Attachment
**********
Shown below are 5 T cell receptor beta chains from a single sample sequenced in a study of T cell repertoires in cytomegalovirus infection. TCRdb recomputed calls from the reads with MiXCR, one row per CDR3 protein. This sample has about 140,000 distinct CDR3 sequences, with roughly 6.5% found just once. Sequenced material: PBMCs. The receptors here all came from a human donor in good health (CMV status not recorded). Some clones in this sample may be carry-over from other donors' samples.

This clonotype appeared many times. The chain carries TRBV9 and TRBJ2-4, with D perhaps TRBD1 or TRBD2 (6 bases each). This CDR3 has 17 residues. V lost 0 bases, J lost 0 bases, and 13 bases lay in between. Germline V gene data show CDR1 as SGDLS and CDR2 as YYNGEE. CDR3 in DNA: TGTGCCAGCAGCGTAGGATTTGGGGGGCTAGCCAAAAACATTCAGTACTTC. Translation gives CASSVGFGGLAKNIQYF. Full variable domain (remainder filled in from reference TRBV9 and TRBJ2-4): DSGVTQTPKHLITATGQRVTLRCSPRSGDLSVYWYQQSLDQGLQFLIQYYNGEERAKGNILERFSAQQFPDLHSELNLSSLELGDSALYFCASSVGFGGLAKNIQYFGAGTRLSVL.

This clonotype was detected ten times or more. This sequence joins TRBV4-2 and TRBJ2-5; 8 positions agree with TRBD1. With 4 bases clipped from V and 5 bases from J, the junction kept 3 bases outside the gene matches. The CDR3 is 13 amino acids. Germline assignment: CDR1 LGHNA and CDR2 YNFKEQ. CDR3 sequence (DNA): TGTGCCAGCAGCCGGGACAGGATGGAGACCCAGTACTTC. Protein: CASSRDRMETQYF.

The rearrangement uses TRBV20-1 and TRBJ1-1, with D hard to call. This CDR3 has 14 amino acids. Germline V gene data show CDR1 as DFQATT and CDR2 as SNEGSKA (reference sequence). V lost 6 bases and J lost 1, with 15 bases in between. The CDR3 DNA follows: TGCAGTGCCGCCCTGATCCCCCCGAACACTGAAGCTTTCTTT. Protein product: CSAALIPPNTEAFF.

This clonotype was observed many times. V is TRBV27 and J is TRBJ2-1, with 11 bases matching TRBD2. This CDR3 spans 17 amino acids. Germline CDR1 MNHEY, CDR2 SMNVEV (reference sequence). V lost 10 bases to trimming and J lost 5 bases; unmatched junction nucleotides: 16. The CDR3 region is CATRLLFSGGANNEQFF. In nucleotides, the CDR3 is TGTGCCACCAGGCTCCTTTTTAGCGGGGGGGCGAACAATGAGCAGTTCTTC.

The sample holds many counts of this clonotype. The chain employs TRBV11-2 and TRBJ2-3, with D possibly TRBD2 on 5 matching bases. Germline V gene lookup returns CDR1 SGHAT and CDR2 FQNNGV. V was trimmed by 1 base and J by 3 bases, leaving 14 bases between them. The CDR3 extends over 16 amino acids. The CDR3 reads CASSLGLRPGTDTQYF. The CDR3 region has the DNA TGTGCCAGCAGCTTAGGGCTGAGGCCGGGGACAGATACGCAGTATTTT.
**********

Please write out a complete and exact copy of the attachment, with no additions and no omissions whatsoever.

Shown below are 5 T cell receptor beta chains from a single sample sequenced in a study of T cell repertoires in cytomegalovirus infection. TCRdb recomputed calls from the reads with MiXCR, one row per CDR3 protein. This sample has about 140,000 distinct CDR3 sequences, with roughly 6.5% found just once. Sequenced material: PBMCs. The receptors here all came from a human donor in good health (CMV status not recorded). Some clones in this sample may be carry-over from other donors' samples.

This clonotype appeared many times. The chain carries TRBV9 and TRBJ2-4, with D perhaps TRBD1 or TRBD2 (6 bases each). This CDR3 has 17 residues. V lost 0 bases, J lost 0 bases, and 13 bases lay in between. Germline V gene data show CDR1 as SGDLS and CDR2 as YYNGEE. CDR3 in DNA: TGTGCCAGCAGCGTAGGATTTGGGGGGCTAGCCAAAAACATTCAGTACTTC. Translation gives CASSVGFGGLAKNIQYF. Full variable domain (remainder filled in from reference TRBV9 and TRBJ2-4): DSGVTQTPKHLITATGQRVTLRCSPRSGDLSVYWYQQSLDQGLQFLIQYYNGEERAKGNILERFSAQQFPDLHSELNLSSLELGDSALYFCASSVGFGGLAKNIQYFGAGTRLSVL.

This clonotype was detected ten times or more. This sequence joins TRBV4-2 and TRBJ2-5; 8 positions agree with TRBD1. With 4 bases clipped from V and 5 bases from J, the junction kept 3 bases outside the gene matches. The CDR3 is 13 amino acids. Germline assignment: CDR1 LGHNA and CDR2 YNFKEQ. CDR3 sequence (DNA): TGTGCCAGCAGCCGGGACAGGATGGAGACCCAGTACTTC. Protein: CASSRDRMETQYF.

The rearrangement uses TRBV20-1 and TRBJ1-1, with D hard to call. This CDR3 has 14 amino acids. Germline V gene data show CDR1 as DFQATT and CDR2 as SNEGSKA (reference sequence). V lost 6 bases and J lost 1, with 15 bases in between. The CDR3 DNA follows: TGCAGTGCCGCCCTGATCCCCCCGAACACTGAAGCTTTCTTT. Protein product: CSAALIPPNTEAFF.

This clonotype was observed many times. V is TRBV27 and J is TRBJ2-1, with 11 bases matching TRBD2. This CDR3 spans 17 amino acids. Germline CDR1 MNHEY, CDR2 SMNVEV (reference sequence). V lost 10 bases to trimming and J lost 5 bases; unmatched junction nucleotides: 16. The CDR3 region is CATRLLFSGGANNEQFF. In nucleotides, the CDR3 is TGTGCCACCAGGCTCCTTTTTAGCGGGGGGGCGAACAATGAGCAGTTCTTC.

The sample holds many counts of this clonotype. The chain employs TRBV11-2 and TRBJ2-3, with D possibly TRBD2 on 5 matching bases. Germline V gene lookup returns CDR1 SGHAT and CDR2 FQNNGV. V was trimmed by 1 base and J by 3 bases, leaving 14 bases between them. The CDR3 extends over 16 amino acids. The CDR3 reads CASSLGLRPGTDTQYF. The CDR3 region has the DNA TGTGCCAGCAGCTTAGGGCTGAGGCCGGGGACAGATACGCAGTATTTT.